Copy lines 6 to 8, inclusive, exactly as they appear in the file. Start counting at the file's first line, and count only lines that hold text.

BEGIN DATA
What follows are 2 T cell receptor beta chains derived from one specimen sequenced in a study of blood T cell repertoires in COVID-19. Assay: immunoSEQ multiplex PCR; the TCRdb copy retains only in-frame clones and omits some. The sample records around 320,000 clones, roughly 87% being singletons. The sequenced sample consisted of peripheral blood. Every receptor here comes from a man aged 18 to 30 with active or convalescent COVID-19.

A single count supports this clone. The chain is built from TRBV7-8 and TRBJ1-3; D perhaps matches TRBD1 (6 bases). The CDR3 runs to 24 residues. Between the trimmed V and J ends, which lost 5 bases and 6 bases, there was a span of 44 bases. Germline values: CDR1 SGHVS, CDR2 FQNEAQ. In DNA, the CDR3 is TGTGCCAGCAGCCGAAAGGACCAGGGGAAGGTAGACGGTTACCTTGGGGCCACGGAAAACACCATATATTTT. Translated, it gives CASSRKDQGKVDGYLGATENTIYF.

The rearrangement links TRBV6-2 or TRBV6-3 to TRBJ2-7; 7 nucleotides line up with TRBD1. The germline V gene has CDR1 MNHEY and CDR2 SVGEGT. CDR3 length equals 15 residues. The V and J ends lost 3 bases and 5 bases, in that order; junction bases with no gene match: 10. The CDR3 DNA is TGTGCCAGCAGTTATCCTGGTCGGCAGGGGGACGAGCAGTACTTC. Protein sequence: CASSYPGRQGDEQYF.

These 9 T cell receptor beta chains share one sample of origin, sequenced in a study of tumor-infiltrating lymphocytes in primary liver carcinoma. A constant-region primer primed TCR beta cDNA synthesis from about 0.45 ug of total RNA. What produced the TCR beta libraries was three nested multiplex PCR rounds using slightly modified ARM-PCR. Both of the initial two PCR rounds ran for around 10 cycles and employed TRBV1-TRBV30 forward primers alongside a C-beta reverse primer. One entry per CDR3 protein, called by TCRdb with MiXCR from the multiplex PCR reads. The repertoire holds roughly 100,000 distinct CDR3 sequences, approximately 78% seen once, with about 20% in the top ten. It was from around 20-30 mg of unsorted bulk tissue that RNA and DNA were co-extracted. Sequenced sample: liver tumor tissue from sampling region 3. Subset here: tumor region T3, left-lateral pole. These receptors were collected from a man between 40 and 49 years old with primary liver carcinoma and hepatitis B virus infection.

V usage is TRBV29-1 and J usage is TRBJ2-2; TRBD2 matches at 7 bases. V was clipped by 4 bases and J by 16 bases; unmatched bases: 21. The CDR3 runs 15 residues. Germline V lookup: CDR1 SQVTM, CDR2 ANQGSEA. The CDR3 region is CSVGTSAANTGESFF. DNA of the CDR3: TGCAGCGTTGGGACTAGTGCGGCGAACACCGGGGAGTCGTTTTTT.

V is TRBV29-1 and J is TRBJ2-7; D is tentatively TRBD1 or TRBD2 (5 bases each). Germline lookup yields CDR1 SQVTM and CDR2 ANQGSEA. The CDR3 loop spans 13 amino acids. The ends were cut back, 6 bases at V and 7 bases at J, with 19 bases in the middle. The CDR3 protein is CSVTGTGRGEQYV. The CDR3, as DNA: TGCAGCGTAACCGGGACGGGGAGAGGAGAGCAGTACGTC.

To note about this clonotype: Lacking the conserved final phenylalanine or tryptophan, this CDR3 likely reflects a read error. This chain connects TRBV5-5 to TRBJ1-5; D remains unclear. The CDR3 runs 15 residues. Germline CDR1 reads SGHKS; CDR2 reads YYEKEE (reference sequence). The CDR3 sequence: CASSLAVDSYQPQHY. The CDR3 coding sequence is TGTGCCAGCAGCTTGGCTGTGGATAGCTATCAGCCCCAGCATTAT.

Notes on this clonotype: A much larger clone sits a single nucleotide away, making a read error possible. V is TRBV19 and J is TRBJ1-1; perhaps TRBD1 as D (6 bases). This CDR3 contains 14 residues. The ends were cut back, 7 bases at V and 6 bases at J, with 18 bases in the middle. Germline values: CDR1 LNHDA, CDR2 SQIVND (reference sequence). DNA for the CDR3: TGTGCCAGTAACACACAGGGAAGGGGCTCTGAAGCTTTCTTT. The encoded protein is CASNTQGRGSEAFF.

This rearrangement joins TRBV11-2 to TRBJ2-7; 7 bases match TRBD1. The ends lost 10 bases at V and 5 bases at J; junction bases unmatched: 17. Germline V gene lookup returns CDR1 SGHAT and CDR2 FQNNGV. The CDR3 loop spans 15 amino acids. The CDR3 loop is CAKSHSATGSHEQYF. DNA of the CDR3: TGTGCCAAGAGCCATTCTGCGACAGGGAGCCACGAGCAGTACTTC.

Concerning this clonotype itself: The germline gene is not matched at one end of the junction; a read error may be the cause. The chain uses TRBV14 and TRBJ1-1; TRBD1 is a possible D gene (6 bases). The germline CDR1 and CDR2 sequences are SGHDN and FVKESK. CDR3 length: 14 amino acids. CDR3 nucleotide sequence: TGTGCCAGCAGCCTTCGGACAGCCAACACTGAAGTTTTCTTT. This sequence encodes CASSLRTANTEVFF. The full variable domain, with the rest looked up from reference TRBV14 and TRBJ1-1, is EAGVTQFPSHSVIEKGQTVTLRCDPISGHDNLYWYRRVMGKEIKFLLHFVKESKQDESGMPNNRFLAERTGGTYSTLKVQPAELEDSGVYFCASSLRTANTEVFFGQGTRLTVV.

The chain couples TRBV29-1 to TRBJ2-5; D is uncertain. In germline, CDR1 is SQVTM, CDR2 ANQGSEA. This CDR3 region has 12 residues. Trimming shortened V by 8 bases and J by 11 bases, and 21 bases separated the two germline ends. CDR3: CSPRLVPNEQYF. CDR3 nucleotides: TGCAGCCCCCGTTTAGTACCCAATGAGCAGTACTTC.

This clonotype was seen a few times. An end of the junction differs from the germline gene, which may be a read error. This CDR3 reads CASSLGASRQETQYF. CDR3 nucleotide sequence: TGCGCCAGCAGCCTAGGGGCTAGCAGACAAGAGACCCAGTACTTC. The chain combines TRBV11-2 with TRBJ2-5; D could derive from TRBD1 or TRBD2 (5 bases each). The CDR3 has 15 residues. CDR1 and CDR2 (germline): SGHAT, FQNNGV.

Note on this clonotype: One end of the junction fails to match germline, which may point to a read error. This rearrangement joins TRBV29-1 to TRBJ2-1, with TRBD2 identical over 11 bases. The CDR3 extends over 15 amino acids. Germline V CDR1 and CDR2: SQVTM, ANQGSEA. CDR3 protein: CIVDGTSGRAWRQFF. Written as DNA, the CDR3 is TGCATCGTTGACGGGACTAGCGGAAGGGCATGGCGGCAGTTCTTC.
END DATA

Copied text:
V is TRBV29-1 and J is TRBJ2-7; D is tentatively TRBD1 or TRBD2 (5 bases each). Germline lookup yields CDR1 SQVTM and CDR2 ANQGSEA. The CDR3 loop spans 13 amino acids. The ends were cut back, 6 bases at V and 7 bases at J, with 19 bases in the middle. The CDR3 protein is CSVTGTGRGEQYV. The CDR3, as DNA: TGCAGCGTAACCGGGACGGGGAGAGGAGAGCAGTACGTC.

To note about this clonotype: Lacking the conserved final phenylalanine or tryptophan, this CDR3 likely reflects a read error. This chain connects TRBV5-5 to TRBJ1-5; D remains unclear. The CDR3 runs 15 residues. Germline CDR1 reads SGHKS; CDR2 reads YYEKEE (reference sequence). The CDR3 sequence: CASSLAVDSYQPQHY. The CDR3 coding sequence is TGTGCCAGCAGCTTGGCTGTGGATAGCTATCAGCCCCAGCATTAT.

Notes on this clonotype: A much larger clone sits a single nucleotide away, making a read error possible. V is TRBV19 and J is TRBJ1-1; perhaps TRBD1 as D (6 bases). This CDR3 contains 14 residues. The ends were cut back, 7 bases at V and 6 bases at J, with 18 bases in the middle. Germline values: CDR1 LNHDA, CDR2 SQIVND (reference sequence). DNA for the CDR3: TGTGCCAGTAACACACAGGGAAGGGGCTCTGAAGCTTTCTTT. The encoded protein is CASNTQGRGSEAFF.